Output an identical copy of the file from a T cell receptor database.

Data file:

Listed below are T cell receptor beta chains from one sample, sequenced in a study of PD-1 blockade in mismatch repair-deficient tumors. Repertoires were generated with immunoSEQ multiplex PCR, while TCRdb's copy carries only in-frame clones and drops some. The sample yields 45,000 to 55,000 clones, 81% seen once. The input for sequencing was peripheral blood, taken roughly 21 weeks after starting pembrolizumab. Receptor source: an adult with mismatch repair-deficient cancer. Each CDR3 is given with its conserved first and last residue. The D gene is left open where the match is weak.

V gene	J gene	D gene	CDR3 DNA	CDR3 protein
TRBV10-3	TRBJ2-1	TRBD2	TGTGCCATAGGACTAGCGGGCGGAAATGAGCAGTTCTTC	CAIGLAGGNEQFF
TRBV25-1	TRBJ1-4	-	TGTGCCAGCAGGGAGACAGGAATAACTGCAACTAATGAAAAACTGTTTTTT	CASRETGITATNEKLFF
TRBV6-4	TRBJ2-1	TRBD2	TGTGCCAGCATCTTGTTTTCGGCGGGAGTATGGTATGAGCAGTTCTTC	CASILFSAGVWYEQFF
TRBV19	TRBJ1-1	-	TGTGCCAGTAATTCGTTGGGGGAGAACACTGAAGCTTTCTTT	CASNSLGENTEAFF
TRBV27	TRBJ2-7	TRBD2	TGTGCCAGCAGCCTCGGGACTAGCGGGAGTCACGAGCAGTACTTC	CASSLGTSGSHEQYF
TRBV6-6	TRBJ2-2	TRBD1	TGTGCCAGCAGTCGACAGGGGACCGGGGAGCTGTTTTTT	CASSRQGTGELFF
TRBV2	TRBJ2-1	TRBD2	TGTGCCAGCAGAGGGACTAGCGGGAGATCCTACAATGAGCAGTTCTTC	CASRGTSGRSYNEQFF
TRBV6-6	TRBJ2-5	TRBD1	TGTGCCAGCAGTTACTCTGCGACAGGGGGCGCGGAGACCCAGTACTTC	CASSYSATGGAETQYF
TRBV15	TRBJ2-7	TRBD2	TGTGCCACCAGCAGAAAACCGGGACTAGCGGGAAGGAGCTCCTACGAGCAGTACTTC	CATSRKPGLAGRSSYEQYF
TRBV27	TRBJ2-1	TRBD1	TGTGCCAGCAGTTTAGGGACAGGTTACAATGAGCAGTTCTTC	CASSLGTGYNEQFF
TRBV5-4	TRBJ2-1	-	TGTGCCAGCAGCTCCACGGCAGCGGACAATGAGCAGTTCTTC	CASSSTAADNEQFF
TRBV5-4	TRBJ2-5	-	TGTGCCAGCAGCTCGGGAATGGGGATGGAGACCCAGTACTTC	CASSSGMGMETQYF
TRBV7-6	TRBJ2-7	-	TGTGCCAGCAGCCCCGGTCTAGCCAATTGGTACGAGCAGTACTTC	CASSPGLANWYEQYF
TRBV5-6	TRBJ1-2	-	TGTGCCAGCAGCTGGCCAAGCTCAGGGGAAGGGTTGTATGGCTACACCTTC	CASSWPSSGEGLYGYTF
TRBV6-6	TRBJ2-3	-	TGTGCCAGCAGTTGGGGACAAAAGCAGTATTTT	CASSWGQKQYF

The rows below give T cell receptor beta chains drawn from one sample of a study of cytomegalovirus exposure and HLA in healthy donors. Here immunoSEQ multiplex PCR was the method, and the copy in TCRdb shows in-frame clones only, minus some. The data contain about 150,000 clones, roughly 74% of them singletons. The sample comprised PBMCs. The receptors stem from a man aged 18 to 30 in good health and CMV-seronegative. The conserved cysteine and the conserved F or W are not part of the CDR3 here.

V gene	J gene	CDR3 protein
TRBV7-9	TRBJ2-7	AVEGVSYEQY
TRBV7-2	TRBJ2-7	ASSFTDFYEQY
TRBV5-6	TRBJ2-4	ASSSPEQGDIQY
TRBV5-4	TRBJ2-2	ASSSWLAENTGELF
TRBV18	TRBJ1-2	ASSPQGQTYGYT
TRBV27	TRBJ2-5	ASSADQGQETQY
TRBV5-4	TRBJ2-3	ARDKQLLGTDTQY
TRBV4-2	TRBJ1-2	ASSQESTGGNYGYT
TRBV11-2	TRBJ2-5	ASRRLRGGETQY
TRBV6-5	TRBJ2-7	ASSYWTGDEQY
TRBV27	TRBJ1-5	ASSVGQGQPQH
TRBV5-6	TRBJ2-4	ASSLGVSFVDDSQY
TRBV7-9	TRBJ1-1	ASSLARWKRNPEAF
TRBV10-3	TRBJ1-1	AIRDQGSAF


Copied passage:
Listed below are T cell receptor beta chains from one sample, sequenced in a study of PD-1 blockade in mismatch repair-deficient tumors. Repertoires were generated with immunoSEQ multiplex PCR, while TCRdb's copy carries only in-frame clones and drops some. The sample yields 45,000 to 55,000 clones, 81% seen once. The input for sequencing was peripheral blood, taken roughly 21 weeks after starting pembrolizumab. Receptor source: an adult with mismatch repair-deficient cancer. Each CDR3 is given with its conserved first and last residue. The D gene is left open where the match is weak.

V gene	J gene	D gene	CDR3 DNA	CDR3 protein
TRBV10-3	TRBJ2-1	TRBD2	TGTGCCATAGGACTAGCGGGCGGAAATGAGCAGTTCTTC	CAIGLAGGNEQFF
TRBV25-1	TRBJ1-4	-	TGTGCCAGCAGGGAGACAGGAATAACTGCAACTAATGAAAAACTGTTTTTT	CASRETGITATNEKLFF
TRBV6-4	TRBJ2-1	TRBD2	TGTGCCAGCATCTTGTTTTCGGCGGGAGTATGGTATGAGCAGTTCTTC	CASILFSAGVWYEQFF
TRBV19	TRBJ1-1	-	TGTGCCAGTAATTCGTTGGGGGAGAACACTGAAGCTTTCTTT	CASNSLGENTEAFF
TRBV27	TRBJ2-7	TRBD2	TGTGCCAGCAGCCTCGGGACTAGCGGGAGTCACGAGCAGTACTTC	CASSLGTSGSHEQYF
TRBV6-6	TRBJ2-2	TRBD1	TGTGCCAGCAGTCGACAGGGGACCGGGGAGCTGTTTTTT	CASSRQGTGELFF
TRBV2	TRBJ2-1	TRBD2	TGTGCCAGCAGAGGGACTAGCGGGAGATCCTACAATGAGCAGTTCTTC	CASRGTSGRSYNEQFF
TRBV6-6	TRBJ2-5	TRBD1	TGTGCCAGCAGTTACTCTGCGACAGGGGGCGCGGAGACCCAGTACTTC	CASSYSATGGAETQYF
TRBV15	TRBJ2-7	TRBD2	TGTGCCACCAGCAGAAAACCGGGACTAGCGGGAAGGAGCTCCTACGAGCAGTACTTC	CATSRKPGLAGRSSYEQYF
TRBV27	TRBJ2-1	TRBD1	TGTGCCAGCAGTTTAGGGACAGGTTACAATGAGCAGTTCTTC	CASSLGTGYNEQFF
TRBV5-4	TRBJ2-1	-	TGTGCCAGCAGCTCCACGGCAGCGGACAATGAGCAGTTCTTC	CASSSTAADNEQFF
TRBV5-4	TRBJ2-5	-	TGTGCCAGCAGCTCGGGAATGGGGATGGAGACCCAGTACTTC	CASSSGMGMETQYF
TRBV7-6	TRBJ2-7	-	TGTGCCAGCAGCCCCGGTCTAGCCAATTGGTACGAGCAGTACTTC	CASSPGLANWYEQYF
TRBV5-6	TRBJ1-2	-	TGTGCCAGCAGCTGGCCAAGCTCAGGGGAAGGGTTGTATGGCTACACCTTC	CASSWPSSGEGLYGYTF
TRBV6-6	TRBJ2-3	-	TGTGCCAGCAGTTGGGGACAAAAGCAGTATTTT	CASSWGQKQYF

The rows below give T cell receptor beta chains drawn from one sample of a study of cytomegalovirus exposure and HLA in healthy donors. Here immunoSEQ multiplex PCR was the method, and the copy in TCRdb shows in-frame clones only, minus some. The data contain about 150,000 clones, roughly 74% of them singletons. The sample comprised PBMCs. The receptors stem from a man aged 18 to 30 in good health and CMV-seronegative. The conserved cysteine and the conserved F or W are not part of the CDR3 here.

V gene	J gene	CDR3 protein
TRBV7-9	TRBJ2-7	AVEGVSYEQY
TRBV7-2	TRBJ2-7	ASSFTDFYEQY
TRBV5-6	TRBJ2-4	ASSSPEQGDIQY
TRBV5-4	TRBJ2-2	ASSSWLAENTGELF
TRBV18	TRBJ1-2	ASSPQGQTYGYT
TRBV27	TRBJ2-5	ASSADQGQETQY
TRBV5-4	TRBJ2-3	ARDKQLLGTDTQY
TRBV4-2	TRBJ1-2	ASSQESTGGNYGYT
TRBV11-2	TRBJ2-5	ASRRLRGGETQY
TRBV6-5	TRBJ2-7	ASSYWTGDEQY
TRBV27	TRBJ1-5	ASSVGQGQPQH
TRBV5-6	TRBJ2-4	ASSLGVSFVDDSQY
TRBV7-9	TRBJ1-1	ASSLARWKRNPEAF
TRBV10-3	TRBJ1-1	AIRDQGSAF